One question is whether the realities of the industry will change because of who owns the trade show. In other words, if PMA sold its trade show to a private company, would that change the dynamic? For many years in the produce industry, the United Fresh Show – which used to be the largest show in the produce industry – had grumblings from exhibitors who didn’t feel they were getting value from the show because PMA had become the dominant buyer-attended show — but these same companies didn’t want to be seen as not supporting United.
This Pundit, working with Alan Siger and others, focused on finding ways to make it possible for companies to support the government relations aspect of United, even if they didn’t find exhibiting at its trade show a good use of funds.
Our sense, however, is that people mostly do not support the Fresh Summit event in order to support PMA. It is a marketing decision, and, as Backus mentions, many who have to pay the bills would rather not do so, but marketing dynamics often lead marketers to spend money that, if the world was different, they would not have to spend.
Indeed, one suspects that people support PMA in order to get a discount on Fresh Summit. Right now, if you want to apply to be an exhibitor at the next PMA, you need to send $1,500 as a deposit. If you are not a member of PMA, you have to send $3,000! That is a $1,500 difference. A small company only pays $1,580 in dues to PMA, so one is really encouraged to be a member!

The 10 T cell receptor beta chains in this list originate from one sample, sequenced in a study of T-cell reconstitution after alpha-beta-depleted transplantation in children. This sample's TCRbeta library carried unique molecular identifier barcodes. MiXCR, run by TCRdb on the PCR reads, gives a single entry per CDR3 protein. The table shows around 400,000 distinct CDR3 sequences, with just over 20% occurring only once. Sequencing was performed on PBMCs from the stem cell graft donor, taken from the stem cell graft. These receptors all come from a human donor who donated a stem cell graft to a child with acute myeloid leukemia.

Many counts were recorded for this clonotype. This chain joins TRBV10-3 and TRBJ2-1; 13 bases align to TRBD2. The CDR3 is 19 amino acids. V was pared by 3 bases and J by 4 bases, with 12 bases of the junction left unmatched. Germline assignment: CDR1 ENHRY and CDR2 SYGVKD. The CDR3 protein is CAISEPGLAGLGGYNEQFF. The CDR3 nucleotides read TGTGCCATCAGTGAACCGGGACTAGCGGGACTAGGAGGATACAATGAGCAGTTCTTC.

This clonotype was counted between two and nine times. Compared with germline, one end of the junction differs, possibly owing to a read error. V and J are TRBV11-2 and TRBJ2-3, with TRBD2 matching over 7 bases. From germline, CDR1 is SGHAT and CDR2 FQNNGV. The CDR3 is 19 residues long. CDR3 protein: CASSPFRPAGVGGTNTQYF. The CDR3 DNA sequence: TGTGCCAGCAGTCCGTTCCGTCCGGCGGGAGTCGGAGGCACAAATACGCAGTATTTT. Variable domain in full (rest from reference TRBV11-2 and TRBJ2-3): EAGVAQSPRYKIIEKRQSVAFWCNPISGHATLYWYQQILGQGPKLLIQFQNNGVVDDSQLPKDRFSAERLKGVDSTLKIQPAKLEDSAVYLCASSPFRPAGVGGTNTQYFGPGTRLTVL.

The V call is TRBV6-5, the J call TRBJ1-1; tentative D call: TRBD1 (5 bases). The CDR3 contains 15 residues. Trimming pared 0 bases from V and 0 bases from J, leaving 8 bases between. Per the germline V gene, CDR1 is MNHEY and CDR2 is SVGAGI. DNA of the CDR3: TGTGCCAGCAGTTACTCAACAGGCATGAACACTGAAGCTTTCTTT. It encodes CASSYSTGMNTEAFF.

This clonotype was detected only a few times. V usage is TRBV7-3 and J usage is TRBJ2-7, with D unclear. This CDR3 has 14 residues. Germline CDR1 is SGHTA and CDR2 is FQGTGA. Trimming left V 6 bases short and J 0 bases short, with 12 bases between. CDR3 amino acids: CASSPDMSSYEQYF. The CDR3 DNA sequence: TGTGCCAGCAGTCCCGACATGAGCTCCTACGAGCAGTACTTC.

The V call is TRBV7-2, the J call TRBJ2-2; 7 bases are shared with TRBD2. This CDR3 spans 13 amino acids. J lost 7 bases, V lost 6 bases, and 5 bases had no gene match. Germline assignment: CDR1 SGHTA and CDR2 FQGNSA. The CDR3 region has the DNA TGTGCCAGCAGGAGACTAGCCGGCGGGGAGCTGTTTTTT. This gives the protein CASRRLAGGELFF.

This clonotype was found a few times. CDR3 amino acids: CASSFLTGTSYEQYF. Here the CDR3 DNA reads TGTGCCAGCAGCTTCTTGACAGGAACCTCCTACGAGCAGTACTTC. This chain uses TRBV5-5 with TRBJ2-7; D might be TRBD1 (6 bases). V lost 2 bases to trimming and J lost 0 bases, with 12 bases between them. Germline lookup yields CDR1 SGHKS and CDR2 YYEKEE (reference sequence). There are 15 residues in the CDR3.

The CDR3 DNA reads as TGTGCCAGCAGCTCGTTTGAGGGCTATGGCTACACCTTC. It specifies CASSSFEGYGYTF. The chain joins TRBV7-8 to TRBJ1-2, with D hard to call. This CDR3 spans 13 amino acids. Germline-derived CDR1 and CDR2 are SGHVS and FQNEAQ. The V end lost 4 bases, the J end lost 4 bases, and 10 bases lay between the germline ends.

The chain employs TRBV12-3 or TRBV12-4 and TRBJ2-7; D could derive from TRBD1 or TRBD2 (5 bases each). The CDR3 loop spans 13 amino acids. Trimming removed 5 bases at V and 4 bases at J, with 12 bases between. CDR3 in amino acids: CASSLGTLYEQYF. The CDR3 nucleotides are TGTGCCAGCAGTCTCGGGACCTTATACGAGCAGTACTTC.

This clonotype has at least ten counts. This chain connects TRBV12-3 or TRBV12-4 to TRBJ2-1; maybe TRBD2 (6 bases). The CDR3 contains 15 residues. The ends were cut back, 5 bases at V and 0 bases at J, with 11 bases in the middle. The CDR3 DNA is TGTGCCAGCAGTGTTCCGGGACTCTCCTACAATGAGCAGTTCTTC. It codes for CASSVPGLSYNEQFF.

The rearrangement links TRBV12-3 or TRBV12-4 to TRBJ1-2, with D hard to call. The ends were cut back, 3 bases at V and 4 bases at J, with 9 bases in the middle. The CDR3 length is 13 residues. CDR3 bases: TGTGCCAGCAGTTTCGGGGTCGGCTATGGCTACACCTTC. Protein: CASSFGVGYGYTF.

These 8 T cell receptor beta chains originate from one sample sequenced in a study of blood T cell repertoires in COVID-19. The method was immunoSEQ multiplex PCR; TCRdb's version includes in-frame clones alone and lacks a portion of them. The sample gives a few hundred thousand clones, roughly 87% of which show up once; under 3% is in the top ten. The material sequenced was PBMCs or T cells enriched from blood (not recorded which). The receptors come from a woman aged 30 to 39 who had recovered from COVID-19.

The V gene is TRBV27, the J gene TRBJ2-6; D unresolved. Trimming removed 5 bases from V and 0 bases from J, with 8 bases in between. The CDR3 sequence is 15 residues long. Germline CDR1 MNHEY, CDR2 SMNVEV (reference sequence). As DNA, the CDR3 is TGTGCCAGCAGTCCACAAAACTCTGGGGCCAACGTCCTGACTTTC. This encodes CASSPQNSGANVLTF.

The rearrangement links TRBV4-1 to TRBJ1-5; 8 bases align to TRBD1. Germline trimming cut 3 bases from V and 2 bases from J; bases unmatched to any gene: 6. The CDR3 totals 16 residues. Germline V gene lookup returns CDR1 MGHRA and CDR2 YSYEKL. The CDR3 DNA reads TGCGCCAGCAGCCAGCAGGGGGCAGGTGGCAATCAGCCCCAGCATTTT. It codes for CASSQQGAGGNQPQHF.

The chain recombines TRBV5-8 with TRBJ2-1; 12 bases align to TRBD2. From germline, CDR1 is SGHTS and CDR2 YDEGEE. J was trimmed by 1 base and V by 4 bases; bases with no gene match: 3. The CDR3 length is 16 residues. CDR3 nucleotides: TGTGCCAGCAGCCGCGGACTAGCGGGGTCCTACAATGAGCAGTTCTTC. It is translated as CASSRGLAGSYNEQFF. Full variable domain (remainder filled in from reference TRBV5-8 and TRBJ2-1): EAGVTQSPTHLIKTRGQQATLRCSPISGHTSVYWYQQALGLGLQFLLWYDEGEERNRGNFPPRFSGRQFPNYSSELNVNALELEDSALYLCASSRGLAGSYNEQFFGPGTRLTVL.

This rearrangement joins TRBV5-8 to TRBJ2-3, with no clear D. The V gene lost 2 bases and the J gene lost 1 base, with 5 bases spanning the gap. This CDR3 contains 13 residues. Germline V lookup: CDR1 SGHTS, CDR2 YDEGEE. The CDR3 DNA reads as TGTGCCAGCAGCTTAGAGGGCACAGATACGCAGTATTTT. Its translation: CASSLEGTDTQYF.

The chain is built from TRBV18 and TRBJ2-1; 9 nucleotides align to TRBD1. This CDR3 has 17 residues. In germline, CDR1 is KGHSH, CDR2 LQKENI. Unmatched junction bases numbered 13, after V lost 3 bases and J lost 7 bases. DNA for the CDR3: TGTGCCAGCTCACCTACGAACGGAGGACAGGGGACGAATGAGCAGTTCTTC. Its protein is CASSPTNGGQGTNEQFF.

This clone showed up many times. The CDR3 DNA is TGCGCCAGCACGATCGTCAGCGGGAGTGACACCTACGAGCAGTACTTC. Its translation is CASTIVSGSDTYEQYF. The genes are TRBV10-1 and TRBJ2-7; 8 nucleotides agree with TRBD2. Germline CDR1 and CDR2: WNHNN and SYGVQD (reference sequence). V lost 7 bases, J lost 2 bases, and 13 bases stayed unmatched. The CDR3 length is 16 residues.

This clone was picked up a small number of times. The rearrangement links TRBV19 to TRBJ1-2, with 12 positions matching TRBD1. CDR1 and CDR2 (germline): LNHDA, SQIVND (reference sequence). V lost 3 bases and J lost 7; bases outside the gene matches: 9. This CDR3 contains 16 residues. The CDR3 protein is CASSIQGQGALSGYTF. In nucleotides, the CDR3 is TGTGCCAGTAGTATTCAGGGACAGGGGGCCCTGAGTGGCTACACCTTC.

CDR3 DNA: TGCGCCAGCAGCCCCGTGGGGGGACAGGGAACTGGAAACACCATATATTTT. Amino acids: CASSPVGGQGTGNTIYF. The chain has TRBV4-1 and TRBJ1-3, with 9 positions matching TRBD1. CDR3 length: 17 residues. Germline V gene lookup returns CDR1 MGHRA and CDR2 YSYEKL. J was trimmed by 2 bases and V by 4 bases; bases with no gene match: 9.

Numbers such as this make one question how deeply are many PMA members dedicated to the association. Put another way: How many industry members feel that what PMA does is worthy of their financial support — even if PMA didn’t give member discounts on its events? This is an important question.
The broader question, though, is what all this has to do in 2021 with running a trade association? Put another way, if PMA didn’t exist today, would we as an industry create it? And why? What would we expect this new creation of ours to do that other associations aren’t doing or couldn’t do?
It seems pretty easy to answer what the purpose of United is: Government Relations.
Now, imagine that we sold Fresh Summit. The National Restaurant Association sold its show in late 2018 keeping a minority stake — and this pandemic shows that business always carries risks — so it is probably very glad it did!
So if PMA sells its event business, sells its headquarters, and we took all the money and put it in a foundation to help the produce industry, what would the industry want PMA to do? What is its raison d’être — its reason for being.
Over the years, we have heard Bruce Peterson of Walmart fame ask this question many times.
This is a tough thing to resolve because few see an upside in being seen as an enemy of an industry association. But this process of analyzing what the industry would build if it was starting from scratch is really an important effort.
If you feel you have thoughts that could help the industry to advance, please let us know here. Let us know if you want to maintain confidentiality.
We thank and commend Backus Nahas for his bravery in being willing to express his thoughts.